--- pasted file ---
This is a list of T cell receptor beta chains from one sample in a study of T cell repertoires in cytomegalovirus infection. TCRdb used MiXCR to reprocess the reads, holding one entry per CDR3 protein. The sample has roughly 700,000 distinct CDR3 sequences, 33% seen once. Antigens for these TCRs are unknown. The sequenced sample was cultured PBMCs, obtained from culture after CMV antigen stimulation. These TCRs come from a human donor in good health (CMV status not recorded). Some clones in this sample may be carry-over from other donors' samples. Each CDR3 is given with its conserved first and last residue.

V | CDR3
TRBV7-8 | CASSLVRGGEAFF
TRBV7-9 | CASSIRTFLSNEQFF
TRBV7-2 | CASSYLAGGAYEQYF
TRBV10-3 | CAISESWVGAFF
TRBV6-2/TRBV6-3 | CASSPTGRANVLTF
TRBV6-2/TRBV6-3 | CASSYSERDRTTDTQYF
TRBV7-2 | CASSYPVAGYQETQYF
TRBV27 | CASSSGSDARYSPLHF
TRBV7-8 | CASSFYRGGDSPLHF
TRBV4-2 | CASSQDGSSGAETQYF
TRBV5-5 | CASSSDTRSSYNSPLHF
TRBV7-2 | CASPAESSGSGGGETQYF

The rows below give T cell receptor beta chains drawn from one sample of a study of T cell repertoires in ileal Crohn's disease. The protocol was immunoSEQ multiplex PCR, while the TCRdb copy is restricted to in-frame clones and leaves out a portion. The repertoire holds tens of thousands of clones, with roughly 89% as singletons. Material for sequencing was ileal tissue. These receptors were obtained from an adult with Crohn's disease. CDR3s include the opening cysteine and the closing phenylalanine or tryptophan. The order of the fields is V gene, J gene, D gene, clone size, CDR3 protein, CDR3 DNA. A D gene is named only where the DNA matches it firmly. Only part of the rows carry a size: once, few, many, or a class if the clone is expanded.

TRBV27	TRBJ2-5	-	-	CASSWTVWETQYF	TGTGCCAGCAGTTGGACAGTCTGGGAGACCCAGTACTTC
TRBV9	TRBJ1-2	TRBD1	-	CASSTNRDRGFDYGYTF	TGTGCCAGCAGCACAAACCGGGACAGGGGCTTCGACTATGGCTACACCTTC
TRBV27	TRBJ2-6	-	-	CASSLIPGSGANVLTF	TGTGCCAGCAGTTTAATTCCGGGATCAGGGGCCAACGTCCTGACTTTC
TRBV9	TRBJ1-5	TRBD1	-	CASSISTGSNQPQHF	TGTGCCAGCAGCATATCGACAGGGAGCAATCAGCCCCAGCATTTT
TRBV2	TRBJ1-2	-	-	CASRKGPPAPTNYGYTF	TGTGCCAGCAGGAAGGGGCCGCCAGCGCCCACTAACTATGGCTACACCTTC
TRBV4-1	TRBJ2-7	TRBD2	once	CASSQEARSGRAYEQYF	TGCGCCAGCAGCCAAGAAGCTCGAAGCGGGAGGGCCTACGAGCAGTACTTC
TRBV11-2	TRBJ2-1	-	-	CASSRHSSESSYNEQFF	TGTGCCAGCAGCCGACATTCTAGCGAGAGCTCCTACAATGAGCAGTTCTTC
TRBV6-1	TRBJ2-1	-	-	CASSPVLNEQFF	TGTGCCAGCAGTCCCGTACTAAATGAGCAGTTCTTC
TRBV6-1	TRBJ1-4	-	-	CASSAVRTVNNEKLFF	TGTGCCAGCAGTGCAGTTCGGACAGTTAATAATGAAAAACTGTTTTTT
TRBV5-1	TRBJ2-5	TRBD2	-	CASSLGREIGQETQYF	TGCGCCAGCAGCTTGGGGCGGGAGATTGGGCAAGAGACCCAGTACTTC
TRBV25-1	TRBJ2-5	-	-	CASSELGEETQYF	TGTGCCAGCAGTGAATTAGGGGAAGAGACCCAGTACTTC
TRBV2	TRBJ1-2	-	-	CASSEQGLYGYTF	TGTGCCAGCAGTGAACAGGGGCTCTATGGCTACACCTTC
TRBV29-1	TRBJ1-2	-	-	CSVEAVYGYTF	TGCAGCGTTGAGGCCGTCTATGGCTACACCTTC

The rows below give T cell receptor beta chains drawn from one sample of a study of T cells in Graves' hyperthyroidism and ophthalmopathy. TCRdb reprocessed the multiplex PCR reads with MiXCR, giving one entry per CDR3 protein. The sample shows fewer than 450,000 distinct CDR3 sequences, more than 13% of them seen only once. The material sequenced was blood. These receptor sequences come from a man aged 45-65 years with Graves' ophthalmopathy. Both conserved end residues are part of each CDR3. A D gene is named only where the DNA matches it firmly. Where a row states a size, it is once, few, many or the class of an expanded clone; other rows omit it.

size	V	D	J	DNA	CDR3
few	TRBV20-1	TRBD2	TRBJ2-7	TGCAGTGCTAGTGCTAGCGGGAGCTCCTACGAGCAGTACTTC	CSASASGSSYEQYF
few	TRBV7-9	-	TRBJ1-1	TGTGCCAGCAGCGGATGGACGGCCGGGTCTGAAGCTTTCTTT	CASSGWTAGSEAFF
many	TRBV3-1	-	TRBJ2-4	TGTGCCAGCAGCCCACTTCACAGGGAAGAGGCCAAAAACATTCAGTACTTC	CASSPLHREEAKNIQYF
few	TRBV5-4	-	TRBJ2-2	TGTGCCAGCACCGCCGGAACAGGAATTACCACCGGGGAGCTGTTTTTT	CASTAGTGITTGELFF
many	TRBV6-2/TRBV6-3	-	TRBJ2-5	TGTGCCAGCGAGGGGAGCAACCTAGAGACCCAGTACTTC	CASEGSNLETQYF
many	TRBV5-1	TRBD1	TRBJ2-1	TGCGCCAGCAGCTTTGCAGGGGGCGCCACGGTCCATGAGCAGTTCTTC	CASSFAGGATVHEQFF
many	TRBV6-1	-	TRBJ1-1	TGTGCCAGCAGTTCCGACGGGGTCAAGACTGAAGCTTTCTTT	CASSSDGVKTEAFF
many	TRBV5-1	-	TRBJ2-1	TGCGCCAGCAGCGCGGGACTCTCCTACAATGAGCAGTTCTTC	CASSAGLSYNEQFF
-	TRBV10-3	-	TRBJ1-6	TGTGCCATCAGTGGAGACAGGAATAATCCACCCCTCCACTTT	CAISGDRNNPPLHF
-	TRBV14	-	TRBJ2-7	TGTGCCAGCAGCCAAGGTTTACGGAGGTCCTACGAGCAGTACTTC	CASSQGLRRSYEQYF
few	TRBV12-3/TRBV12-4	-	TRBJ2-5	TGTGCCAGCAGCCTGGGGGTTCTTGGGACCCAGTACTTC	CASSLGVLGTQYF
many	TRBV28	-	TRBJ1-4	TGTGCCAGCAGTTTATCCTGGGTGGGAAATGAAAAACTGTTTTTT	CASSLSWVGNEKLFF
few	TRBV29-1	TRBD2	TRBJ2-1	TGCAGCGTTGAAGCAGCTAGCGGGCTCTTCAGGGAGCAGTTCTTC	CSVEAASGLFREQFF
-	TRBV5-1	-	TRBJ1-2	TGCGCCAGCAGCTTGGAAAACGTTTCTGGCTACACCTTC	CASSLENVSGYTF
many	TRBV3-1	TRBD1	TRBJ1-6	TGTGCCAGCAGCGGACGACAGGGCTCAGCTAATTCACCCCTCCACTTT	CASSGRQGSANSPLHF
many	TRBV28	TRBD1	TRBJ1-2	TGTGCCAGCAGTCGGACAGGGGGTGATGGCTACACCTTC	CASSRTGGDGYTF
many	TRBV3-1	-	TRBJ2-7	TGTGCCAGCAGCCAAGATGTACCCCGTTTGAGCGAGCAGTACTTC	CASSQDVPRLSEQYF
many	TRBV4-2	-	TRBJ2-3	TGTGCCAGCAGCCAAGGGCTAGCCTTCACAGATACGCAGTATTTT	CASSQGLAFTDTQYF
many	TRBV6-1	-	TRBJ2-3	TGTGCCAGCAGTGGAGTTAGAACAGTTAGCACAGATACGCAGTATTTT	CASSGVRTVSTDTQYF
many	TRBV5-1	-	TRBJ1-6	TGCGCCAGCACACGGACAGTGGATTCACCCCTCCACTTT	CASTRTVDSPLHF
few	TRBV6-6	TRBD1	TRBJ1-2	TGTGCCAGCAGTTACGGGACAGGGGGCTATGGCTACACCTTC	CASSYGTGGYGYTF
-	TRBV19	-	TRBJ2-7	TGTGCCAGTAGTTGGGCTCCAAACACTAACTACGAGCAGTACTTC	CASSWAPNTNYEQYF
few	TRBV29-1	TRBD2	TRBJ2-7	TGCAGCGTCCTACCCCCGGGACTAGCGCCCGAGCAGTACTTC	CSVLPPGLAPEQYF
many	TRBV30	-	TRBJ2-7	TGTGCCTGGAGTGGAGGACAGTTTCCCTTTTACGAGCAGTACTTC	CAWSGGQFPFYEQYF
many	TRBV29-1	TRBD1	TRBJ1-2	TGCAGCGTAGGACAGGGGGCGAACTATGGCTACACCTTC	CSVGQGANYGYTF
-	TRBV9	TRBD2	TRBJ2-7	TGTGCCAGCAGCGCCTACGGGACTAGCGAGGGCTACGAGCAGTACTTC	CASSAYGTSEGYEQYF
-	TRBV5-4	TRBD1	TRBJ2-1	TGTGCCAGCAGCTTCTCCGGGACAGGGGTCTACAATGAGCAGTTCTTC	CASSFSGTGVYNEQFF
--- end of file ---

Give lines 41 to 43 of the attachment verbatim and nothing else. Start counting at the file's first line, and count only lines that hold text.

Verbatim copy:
few	TRBV12-3/TRBV12-4	-	TRBJ2-5	TGTGCCAGCAGCCTGGGGGTTCTTGGGACCCAGTACTTC	CASSLGVLGTQYF
many	TRBV28	-	TRBJ1-4	TGTGCCAGCAGTTTATCCTGGGTGGGAAATGAAAAACTGTTTTTT	CASSLSWVGNEKLFF
few	TRBV29-1	TRBD2	TRBJ2-1	TGCAGCGTTGAAGCAGCTAGCGGGCTCTTCAGGGAGCAGTTCTTC	CSVEAASGLFREQFF